The air taxi, much like self-driving cars and delivery drones, is one of those futuristic dreams that seem forever three years away. But recent progress made by leading industry players suggests the concept is finally, slowly, maturing to commercialization.
The idea of an urban air taxi is pioneered by Silicon Valley startups that make eVTOLs—electric vertical-takeoff-and-landing vehicles. eVTOLs are essentially helicopters, but supposedly much quieter and less polluting, making them ideal for daily commutes and intra-city travel. But compared to electric cars, battery-powered aircraft face bigger challenges on both technical and regulatory fronts, let alone the public’s acceptance.
Technology breakthrough and a nod from the FAA
On June 21, Archer Aviation, a California-based eVTOL startup traded on the New York Stock Exchange, said it had recently begun testing a prototype called Maker with a new configuration that supports “transition flight”—the transition between an aircraft being lifted by vertical propellers and being carried by the wings for horizontal movement. Transition flight is a major technical challenge in eVTOL development, so incorporating this maneuver in testing marks a key step toward commercialization.
An earlier version of Archer’s Maker prototype without the transition feature was successfully taken to the air in December 2021. Archer said it’s on track to complete testing the upgraded model before the end of this year and make it ready for air taxi service by 2024, first in Los Angeles.
But before that happens, Archer will need to obtain a series of licenses from the Federal Aviation Administration (FAA). That hurdle was recently cleared by its Silicon Valley rival, Joby Aviation, which acquired Uber’s flying car division, Uber Elevate, in 2020.
In May, Joby received an important FAA license called Part 135 air carrier certificate, which allows the company to operate commercial air taxi service. But for the business to really get up and running, Joby will need two additional FAA badges: a type certificate, to prove its aircraft adheres to all FAA standards, and a production certificate, to allow manufacturing aircraft for commercial use.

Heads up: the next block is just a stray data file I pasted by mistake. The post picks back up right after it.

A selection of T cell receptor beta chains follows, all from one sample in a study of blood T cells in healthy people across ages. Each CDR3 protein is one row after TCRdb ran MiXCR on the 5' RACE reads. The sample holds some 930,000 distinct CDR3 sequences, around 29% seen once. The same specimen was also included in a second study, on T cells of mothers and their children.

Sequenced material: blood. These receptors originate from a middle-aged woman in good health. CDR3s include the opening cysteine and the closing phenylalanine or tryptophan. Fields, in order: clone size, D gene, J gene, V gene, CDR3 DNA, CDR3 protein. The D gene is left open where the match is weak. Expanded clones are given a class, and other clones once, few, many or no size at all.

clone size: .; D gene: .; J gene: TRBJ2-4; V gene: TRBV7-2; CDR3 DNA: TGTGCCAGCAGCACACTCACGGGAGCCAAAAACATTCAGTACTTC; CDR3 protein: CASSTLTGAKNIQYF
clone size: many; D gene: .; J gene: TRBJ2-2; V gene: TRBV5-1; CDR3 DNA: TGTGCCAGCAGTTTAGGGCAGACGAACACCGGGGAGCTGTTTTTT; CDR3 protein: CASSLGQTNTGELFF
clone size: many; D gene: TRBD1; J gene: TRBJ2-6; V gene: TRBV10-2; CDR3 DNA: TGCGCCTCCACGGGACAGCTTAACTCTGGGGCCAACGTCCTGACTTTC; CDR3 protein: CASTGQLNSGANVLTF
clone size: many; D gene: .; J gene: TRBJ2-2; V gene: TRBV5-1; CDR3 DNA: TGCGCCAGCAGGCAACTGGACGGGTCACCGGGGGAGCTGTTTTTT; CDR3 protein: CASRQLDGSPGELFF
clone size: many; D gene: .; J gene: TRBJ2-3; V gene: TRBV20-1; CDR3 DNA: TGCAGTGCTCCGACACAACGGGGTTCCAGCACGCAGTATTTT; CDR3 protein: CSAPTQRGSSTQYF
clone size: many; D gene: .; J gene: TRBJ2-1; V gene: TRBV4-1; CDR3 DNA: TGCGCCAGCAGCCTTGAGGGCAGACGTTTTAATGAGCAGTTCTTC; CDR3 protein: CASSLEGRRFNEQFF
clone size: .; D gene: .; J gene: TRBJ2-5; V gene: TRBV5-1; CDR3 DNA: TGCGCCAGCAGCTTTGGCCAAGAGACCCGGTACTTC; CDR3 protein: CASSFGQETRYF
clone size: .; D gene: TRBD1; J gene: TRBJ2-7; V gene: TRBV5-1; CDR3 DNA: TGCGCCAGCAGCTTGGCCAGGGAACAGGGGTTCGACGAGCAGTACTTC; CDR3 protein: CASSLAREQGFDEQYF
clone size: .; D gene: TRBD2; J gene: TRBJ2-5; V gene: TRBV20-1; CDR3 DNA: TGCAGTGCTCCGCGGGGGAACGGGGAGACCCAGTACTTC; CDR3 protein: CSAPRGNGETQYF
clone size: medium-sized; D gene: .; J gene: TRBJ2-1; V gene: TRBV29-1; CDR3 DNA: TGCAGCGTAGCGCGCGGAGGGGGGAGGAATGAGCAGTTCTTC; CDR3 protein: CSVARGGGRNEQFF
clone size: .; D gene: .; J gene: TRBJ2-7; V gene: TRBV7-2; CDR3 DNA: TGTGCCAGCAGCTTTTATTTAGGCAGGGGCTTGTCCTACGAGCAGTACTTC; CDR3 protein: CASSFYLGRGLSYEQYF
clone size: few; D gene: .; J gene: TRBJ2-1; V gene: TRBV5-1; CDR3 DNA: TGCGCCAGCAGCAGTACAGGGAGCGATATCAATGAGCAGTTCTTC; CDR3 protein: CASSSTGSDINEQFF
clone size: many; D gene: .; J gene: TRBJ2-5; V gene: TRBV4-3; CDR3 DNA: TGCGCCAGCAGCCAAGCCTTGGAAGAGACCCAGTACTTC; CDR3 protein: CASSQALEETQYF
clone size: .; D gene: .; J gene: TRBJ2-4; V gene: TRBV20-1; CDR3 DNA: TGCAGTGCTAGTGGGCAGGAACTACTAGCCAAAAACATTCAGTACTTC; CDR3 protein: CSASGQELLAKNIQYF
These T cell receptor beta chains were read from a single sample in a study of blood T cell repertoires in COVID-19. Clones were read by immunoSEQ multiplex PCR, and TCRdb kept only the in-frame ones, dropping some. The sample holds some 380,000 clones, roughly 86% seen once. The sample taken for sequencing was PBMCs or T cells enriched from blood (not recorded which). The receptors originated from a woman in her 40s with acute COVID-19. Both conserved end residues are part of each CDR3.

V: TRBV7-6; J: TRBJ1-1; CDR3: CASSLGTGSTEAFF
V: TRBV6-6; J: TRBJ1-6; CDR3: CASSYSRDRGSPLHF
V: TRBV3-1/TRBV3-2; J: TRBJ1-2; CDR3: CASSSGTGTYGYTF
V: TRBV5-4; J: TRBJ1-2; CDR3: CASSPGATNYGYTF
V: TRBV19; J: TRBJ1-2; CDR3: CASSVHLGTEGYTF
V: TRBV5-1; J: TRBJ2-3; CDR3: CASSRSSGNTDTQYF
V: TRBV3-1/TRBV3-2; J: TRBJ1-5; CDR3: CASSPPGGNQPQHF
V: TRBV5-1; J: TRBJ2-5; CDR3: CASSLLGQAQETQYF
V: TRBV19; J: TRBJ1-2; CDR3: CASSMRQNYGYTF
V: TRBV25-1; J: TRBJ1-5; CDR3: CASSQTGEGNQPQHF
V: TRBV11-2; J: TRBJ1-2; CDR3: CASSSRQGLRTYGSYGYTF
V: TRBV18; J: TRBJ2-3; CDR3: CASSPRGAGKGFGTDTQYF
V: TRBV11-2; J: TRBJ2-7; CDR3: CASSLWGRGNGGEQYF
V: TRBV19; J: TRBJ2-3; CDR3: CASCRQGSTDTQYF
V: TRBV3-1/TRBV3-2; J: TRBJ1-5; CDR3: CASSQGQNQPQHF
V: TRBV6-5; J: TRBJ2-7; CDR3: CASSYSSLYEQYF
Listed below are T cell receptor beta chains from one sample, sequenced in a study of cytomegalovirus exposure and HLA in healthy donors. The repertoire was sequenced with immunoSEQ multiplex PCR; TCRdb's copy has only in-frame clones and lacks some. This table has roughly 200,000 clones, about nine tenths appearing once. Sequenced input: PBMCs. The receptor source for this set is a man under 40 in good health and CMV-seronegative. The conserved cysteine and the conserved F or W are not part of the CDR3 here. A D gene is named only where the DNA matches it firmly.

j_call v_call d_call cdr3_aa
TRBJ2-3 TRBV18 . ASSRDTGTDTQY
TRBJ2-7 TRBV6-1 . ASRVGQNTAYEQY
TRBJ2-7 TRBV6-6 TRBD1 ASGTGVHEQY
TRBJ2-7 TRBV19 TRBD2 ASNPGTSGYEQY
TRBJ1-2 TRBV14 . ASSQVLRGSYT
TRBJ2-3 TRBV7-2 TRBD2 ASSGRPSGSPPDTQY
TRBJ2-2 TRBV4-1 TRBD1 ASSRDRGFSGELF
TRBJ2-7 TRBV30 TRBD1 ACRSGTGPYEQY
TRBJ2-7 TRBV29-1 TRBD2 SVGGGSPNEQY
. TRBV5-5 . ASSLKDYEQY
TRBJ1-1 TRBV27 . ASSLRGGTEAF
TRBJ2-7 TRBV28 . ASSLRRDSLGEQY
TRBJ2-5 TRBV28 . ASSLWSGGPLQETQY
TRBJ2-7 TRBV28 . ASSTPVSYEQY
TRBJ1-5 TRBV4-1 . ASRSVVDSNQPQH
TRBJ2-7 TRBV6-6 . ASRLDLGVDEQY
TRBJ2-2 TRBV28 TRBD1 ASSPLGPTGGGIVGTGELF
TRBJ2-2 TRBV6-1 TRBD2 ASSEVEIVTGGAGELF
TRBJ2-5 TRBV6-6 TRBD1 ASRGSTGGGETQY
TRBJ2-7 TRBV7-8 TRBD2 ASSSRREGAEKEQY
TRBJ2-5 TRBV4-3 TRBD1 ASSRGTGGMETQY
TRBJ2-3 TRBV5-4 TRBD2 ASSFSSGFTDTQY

Like Archer, Joby also aims to begin air taxi service in 2024. Both companies have ambitious production plans. Archer plans to begin volume production as soon as next year, pending the FAA approval, and has already sold $1 billion worth of pre-orders to United Airlines.
In Europe, another eVTOL pioneer, Germany’s Volocopter, recently completed the first test flight of VoloConnect, a four-seater aircraft that can fly up to 62 miles on a single charge, a range comparable to Archer and Joby. In December 2021, Volocopter successfully flew a smaller prototype called VoloCity, a two-seater designed for shorter intracity routes. The company said it plans to have VoloCity ready for commercial service in Europe by 2024, with the VoloConnect following in 2026.
Electric air taxi has its own noise problem
Technologically, eVTOLs are near ready for mass adoption, but they face the same problem as internal-combustion-engine helicopters: noise.
In cities like New York, wealthy commuters are already taking helicopter rides on a regular basis, and complaints about helicopter noise have skyrocketed in recent years, prompting the city to introduce a bill last week to ban non-essential helicopter uses, such as sightseeing and short-distance travel, in parts of Manhattan.
eVTOLs are quieter than helicopters by design, but they are by no means silent.
“Having hundreds of these vehicles flying around constantly overhead can really be a source of annoyance,” said Matthew Arace, a Ph.D. researcher studying eVTOL design and engineering at the University of Maryland.
A traditional helicopter produces a noise level of about 80 decibels when flying at 1,000 feet above ground, according to the Helicopter Association International.
An Archer eVTOL is roughly 40 percent quieter (45 decibels) at a cruise altitude of 2,000 feet, the company said. Joby’s eVTOLs generate a similar noise level (45 decibels at 1,640 feet above ground), which the company says “will barely be perceptible against the ambient environment of cities.”
The level of noise matters, but it’s hardly a one-size-fits-all solution, said Arace. “It’s okay if things are a little bit loud as long as their frequencies match traffic patterns. But that still creates a problem once you get out into suburban and rural environments, because the base level of noise is much quieter.”